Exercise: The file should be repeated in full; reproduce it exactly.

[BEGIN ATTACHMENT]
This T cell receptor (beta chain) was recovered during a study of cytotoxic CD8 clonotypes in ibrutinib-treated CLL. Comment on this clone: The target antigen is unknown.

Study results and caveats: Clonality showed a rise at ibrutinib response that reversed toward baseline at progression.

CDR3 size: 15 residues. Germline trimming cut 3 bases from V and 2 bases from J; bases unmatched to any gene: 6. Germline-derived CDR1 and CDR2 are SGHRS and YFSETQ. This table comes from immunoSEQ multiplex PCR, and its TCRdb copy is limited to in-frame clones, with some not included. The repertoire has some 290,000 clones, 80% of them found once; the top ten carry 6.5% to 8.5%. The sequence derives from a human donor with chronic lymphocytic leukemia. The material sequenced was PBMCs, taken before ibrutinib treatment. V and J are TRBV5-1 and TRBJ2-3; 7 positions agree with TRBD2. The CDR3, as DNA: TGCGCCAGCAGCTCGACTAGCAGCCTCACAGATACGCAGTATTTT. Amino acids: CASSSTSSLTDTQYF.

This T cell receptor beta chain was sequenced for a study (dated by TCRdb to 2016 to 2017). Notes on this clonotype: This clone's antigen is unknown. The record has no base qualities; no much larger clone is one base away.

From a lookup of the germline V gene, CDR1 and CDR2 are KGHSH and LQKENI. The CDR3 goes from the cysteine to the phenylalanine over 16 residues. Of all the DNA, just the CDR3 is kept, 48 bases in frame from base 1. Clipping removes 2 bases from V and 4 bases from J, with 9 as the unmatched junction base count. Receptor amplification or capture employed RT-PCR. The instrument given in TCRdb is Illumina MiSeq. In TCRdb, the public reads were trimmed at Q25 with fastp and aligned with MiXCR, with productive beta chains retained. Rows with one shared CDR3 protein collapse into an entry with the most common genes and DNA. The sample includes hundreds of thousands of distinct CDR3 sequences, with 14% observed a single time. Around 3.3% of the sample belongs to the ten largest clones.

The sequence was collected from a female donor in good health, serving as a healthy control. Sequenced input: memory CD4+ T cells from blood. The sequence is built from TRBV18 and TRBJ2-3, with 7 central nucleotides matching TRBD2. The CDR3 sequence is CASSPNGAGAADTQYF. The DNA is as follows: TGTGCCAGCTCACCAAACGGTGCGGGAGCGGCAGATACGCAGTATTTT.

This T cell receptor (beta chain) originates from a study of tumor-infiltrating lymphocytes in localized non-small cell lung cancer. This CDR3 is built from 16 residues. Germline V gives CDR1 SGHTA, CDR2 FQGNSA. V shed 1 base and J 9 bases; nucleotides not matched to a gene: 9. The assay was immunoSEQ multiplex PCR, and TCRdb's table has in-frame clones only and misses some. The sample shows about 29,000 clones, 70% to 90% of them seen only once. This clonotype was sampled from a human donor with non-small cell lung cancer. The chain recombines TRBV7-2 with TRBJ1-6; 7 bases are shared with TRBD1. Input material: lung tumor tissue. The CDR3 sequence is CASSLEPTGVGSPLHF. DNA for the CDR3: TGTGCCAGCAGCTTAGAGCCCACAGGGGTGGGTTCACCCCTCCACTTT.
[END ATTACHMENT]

This T cell receptor (beta chain) was recovered during a study of cytotoxic CD8 clonotypes in ibrutinib-treated CLL. Comment on this clone: The target antigen is unknown.

Study results and caveats: Clonality showed a rise at ibrutinib response that reversed toward baseline at progression.

CDR3 size: 15 residues. Germline trimming cut 3 bases from V and 2 bases from J; bases unmatched to any gene: 6. Germline-derived CDR1 and CDR2 are SGHRS and YFSETQ. This table comes from immunoSEQ multiplex PCR, and its TCRdb copy is limited to in-frame clones, with some not included. The repertoire has some 290,000 clones, 80% of them found once; the top ten carry 6.5% to 8.5%. The sequence derives from a human donor with chronic lymphocytic leukemia. The material sequenced was PBMCs, taken before ibrutinib treatment. V and J are TRBV5-1 and TRBJ2-3; 7 positions agree with TRBD2. The CDR3, as DNA: TGCGCCAGCAGCTCGACTAGCAGCCTCACAGATACGCAGTATTTT. Amino acids: CASSSTSSLTDTQYF.

This T cell receptor beta chain was sequenced for a study (dated by TCRdb to 2016 to 2017). Notes on this clonotype: This clone's antigen is unknown. The record has no base qualities; no much larger clone is one base away.

From a lookup of the germline V gene, CDR1 and CDR2 are KGHSH and LQKENI. The CDR3 goes from the cysteine to the phenylalanine over 16 residues. Of all the DNA, just the CDR3 is kept, 48 bases in frame from base 1. Clipping removes 2 bases from V and 4 bases from J, with 9 as the unmatched junction base count. Receptor amplification or capture employed RT-PCR. The instrument given in TCRdb is Illumina MiSeq. In TCRdb, the public reads were trimmed at Q25 with fastp and aligned with MiXCR, with productive beta chains retained. Rows with one shared CDR3 protein collapse into an entry with the most common genes and DNA. The sample includes hundreds of thousands of distinct CDR3 sequences, with 14% observed a single time. Around 3.3% of the sample belongs to the ten largest clones.

The sequence was collected from a female donor in good health, serving as a healthy control. Sequenced input: memory CD4+ T cells from blood. The sequence is built from TRBV18 and TRBJ2-3, with 7 central nucleotides matching TRBD2. The CDR3 sequence is CASSPNGAGAADTQYF. The DNA is as follows: TGTGCCAGCTCACCAAACGGTGCGGGAGCGGCAGATACGCAGTATTTT.

This T cell receptor (beta chain) originates from a study of tumor-infiltrating lymphocytes in localized non-small cell lung cancer. This CDR3 is built from 16 residues. Germline V gives CDR1 SGHTA, CDR2 FQGNSA. V shed 1 base and J 9 bases; nucleotides not matched to a gene: 9. The assay was immunoSEQ multiplex PCR, and TCRdb's table has in-frame clones only and misses some. The sample shows about 29,000 clones, 70% to 90% of them seen only once. This clonotype was sampled from a human donor with non-small cell lung cancer. The chain recombines TRBV7-2 with TRBJ1-6; 7 bases are shared with TRBD1. Input material: lung tumor tissue. The CDR3 sequence is CASSLEPTGVGSPLHF. DNA for the CDR3: TGTGCCAGCAGCTTAGAGCCCACAGGGGTGGGTTCACCCCTCCACTTT.